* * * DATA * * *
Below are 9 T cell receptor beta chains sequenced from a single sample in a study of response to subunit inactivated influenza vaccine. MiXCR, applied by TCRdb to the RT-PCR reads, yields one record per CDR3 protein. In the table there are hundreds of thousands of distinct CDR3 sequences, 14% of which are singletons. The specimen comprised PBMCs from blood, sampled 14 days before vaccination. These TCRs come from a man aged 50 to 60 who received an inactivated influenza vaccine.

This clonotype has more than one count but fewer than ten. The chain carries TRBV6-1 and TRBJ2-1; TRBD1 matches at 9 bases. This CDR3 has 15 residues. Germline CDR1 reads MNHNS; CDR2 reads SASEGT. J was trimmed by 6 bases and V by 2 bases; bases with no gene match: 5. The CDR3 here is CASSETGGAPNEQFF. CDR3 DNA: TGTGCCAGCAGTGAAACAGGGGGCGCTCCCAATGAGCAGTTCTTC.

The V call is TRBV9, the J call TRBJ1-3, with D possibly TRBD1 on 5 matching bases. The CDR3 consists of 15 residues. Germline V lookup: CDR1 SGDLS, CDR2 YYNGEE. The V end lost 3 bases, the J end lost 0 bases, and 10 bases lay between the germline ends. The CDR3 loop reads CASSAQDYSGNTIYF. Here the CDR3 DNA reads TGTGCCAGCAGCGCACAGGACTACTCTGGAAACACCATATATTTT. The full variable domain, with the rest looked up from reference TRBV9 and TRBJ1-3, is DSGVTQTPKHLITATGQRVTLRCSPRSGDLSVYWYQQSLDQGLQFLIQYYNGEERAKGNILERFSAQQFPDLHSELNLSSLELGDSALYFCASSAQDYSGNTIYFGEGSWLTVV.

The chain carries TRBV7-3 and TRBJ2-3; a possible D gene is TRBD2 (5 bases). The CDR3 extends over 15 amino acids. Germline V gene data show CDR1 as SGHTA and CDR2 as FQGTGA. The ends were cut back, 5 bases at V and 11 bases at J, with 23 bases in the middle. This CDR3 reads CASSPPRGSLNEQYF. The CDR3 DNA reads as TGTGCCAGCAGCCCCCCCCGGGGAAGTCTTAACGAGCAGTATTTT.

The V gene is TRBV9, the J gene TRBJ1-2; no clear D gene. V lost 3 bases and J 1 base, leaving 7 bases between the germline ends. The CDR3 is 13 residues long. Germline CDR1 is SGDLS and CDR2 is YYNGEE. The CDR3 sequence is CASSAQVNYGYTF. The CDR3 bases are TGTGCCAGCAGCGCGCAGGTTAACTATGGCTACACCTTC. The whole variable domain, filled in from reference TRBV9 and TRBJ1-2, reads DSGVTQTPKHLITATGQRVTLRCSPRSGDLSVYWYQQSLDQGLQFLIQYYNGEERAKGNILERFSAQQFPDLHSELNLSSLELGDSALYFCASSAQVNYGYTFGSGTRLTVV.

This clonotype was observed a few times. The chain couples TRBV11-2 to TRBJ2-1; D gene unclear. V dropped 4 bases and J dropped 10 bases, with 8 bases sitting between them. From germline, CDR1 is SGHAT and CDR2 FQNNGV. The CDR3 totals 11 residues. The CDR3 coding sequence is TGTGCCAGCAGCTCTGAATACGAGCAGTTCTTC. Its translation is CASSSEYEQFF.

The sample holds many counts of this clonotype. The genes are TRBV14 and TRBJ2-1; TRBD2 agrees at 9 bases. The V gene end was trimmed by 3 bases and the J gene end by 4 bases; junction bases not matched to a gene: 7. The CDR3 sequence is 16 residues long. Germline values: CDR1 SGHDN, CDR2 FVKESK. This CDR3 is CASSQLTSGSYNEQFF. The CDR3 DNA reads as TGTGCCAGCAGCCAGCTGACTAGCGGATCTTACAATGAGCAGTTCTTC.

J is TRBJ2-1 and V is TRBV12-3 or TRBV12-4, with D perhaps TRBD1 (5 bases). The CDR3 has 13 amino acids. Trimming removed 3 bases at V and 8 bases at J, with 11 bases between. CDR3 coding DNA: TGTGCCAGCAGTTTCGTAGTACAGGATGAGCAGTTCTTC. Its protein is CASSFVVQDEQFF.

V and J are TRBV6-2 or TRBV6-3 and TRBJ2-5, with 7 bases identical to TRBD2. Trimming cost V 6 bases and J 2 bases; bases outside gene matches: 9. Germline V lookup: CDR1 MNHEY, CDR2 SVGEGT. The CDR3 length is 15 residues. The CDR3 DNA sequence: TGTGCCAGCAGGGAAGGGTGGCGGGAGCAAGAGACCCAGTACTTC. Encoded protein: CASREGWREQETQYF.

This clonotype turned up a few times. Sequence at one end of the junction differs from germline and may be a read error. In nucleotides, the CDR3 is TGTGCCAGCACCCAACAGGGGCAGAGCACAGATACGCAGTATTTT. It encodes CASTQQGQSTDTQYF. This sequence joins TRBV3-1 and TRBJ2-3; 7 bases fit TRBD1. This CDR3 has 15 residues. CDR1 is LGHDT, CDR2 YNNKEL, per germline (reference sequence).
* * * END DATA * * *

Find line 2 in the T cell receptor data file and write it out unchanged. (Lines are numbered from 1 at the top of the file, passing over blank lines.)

This clonotype has more than one count but fewer than ten. The chain carries TRBV6-1 and TRBJ2-1; TRBD1 matches at 9 bases. This CDR3 has 15 residues. Germline CDR1 reads MNHNS; CDR2 reads SASEGT. J was trimmed by 6 bases and V by 2 bases; bases with no gene match: 5. The CDR3 here is CASSETGGAPNEQFF. CDR3 DNA: TGTGCCAGCAGTGAAACAGGGGGCGCTCCCAATGAGCAGTTCTTC.